"<p onmouseover='var d=document.createElement(""div"");d.id=""t"";d.innerHTML=""Hey"";this.appendChild(d);' onmouseout='var d=document.getElementById(""t"");d.parentNode.removeChild(d);'>Disco</p>"

Create a field control, ensure that the control is set to dontencodedata and HTML Type is set to Plain Text. Map this control to your applet mode, compile these changes, and you'll notice that the real label and the calculated field behaves the same on surface value.

By using calculated fields, we can concatenate several other calculated fields together to get around the character limit, and by the nature of calculated fields, we can also take advantage of the fact that we can pull data dynamically through them. For example, we can retrieve other field values, get profile attributes, and even call business services.

However using calculated fields in this way will become incredibly complicated, especially if you have more than one field. Every field might have multiple concatenations, and the logic for creating and display the tooltips could be duplicated hundreds of times. Imagine having to change the style of the tooltip across the application, this will be quickly become unmaintainable.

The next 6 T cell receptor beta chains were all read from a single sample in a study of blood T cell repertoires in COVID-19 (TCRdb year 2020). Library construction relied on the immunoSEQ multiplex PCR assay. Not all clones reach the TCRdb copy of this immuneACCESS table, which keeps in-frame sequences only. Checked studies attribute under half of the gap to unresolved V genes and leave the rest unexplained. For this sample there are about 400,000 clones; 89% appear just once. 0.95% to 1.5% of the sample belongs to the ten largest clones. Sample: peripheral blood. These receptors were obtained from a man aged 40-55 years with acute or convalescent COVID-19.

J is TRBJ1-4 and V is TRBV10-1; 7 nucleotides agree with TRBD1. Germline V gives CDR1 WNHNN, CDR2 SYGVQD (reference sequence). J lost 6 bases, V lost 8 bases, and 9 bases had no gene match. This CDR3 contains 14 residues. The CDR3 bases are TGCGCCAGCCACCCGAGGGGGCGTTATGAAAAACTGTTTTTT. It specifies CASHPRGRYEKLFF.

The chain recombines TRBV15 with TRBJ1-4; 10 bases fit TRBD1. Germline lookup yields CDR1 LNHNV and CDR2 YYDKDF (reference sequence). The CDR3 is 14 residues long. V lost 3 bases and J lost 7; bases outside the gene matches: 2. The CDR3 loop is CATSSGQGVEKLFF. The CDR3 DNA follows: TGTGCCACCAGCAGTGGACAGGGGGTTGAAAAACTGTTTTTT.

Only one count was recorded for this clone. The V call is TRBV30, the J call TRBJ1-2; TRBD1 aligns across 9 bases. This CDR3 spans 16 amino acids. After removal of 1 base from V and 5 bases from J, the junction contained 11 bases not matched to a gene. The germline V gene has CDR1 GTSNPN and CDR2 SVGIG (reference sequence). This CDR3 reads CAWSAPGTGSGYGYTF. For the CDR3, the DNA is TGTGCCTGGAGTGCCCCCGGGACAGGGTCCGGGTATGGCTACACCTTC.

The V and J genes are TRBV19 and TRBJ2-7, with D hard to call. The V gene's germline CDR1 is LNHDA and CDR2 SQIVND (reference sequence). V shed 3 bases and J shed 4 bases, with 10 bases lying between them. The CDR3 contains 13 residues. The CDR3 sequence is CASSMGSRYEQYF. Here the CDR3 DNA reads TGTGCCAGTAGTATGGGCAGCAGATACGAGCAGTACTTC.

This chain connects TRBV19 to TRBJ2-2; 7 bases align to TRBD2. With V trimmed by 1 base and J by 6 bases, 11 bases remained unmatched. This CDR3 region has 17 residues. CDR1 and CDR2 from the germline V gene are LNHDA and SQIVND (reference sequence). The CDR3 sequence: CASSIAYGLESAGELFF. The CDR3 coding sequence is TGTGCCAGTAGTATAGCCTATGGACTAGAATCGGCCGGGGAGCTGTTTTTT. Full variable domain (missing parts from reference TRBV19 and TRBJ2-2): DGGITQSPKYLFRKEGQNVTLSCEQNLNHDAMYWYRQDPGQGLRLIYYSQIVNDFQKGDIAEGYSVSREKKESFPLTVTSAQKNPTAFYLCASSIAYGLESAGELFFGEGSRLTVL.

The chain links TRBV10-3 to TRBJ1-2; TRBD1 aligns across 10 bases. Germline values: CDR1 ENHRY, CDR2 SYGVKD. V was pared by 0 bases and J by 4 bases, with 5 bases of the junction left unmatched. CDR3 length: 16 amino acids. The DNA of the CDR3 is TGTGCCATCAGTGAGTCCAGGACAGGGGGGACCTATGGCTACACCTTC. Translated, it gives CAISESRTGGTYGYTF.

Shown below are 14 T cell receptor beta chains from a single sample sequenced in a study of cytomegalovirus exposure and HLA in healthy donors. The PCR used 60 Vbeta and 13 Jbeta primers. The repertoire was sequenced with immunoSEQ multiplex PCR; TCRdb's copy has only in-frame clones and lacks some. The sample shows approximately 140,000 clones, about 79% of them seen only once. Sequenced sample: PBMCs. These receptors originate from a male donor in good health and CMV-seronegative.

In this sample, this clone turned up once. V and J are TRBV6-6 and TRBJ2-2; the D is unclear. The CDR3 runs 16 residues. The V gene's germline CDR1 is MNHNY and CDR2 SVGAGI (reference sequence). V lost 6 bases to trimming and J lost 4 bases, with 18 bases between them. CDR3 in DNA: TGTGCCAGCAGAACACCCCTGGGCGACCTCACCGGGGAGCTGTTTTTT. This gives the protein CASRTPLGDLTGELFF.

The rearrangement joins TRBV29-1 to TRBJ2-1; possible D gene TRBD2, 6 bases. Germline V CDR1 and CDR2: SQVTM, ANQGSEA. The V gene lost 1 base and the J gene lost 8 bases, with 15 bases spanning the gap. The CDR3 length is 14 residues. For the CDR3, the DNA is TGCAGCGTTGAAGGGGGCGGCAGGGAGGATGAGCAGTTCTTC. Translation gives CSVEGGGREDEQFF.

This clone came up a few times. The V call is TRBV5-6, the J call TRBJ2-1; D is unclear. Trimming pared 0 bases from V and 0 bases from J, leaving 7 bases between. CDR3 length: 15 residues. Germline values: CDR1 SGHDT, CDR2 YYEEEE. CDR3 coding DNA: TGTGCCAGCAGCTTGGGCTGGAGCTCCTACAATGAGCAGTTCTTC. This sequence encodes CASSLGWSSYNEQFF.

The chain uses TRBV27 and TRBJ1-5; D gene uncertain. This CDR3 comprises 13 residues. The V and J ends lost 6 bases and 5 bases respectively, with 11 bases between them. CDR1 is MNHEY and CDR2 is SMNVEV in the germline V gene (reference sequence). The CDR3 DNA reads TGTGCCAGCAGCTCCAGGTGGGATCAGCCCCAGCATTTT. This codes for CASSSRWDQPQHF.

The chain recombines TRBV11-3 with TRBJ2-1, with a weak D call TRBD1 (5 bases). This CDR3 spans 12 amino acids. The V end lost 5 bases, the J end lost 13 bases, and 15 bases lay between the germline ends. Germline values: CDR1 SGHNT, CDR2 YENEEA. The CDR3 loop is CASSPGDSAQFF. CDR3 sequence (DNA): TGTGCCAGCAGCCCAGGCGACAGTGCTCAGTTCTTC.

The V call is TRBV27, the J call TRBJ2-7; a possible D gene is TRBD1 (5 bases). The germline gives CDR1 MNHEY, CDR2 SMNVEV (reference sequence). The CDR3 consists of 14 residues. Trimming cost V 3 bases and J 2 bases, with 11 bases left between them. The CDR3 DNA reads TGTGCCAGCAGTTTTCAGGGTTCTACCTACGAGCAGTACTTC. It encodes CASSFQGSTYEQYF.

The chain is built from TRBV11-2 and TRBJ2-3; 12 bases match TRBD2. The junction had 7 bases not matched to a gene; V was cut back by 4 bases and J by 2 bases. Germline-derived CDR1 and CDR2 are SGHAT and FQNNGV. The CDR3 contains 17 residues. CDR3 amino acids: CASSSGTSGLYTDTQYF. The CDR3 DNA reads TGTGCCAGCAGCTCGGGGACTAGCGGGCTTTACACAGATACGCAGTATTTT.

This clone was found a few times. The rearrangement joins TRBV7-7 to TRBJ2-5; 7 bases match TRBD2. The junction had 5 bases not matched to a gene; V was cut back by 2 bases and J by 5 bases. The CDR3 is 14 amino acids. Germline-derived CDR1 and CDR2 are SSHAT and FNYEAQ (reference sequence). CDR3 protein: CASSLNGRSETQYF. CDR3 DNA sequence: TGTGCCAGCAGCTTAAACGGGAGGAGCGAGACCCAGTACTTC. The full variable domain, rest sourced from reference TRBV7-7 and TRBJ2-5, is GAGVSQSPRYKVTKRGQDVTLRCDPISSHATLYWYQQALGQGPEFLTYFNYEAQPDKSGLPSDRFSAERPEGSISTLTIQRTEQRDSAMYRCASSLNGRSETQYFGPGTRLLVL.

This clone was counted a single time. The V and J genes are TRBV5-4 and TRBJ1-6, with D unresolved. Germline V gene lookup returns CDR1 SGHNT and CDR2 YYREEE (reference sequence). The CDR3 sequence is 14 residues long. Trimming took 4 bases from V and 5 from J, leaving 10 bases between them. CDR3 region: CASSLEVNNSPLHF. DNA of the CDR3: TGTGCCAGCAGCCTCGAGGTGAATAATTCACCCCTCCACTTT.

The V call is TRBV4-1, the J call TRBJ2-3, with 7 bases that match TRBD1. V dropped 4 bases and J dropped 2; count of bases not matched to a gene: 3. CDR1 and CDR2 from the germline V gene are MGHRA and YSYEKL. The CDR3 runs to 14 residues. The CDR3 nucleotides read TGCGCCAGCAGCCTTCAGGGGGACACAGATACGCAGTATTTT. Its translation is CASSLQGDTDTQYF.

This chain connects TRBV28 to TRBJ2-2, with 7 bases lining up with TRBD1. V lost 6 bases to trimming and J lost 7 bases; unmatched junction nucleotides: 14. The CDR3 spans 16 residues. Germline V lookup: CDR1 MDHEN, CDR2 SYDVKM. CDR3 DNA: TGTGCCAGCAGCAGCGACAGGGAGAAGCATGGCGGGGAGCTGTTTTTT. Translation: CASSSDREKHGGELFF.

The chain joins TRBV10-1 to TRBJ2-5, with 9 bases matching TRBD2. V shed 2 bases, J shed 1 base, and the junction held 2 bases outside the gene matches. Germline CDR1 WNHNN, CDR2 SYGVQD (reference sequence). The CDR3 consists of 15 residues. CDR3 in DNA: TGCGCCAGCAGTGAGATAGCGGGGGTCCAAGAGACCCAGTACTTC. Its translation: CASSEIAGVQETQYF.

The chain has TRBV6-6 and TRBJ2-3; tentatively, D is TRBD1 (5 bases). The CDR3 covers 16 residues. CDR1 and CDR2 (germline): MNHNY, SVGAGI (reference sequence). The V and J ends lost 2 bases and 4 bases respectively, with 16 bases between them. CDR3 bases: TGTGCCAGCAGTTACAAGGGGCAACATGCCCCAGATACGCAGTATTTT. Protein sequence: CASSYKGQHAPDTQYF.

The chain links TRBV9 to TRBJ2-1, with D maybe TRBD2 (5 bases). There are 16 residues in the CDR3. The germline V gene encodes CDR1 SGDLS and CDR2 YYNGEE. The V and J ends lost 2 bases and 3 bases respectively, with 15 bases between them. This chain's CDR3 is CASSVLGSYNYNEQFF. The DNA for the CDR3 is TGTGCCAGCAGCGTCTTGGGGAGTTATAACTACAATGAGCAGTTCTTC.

This concept is only provided to illustrate that it can be done without scripting, but for practicality writing script in this case is much more sensible.

[Scripting Solution]

We will create two custom global browser script functions called showDiv() and hideDiv(), which will be fired by our artificial onmouseover and onmouseout events. This will offload the creation, as well as the styling of our tooltips, to a central place. Then all we need to do, is pass parameters to these functions, to display the tooltip.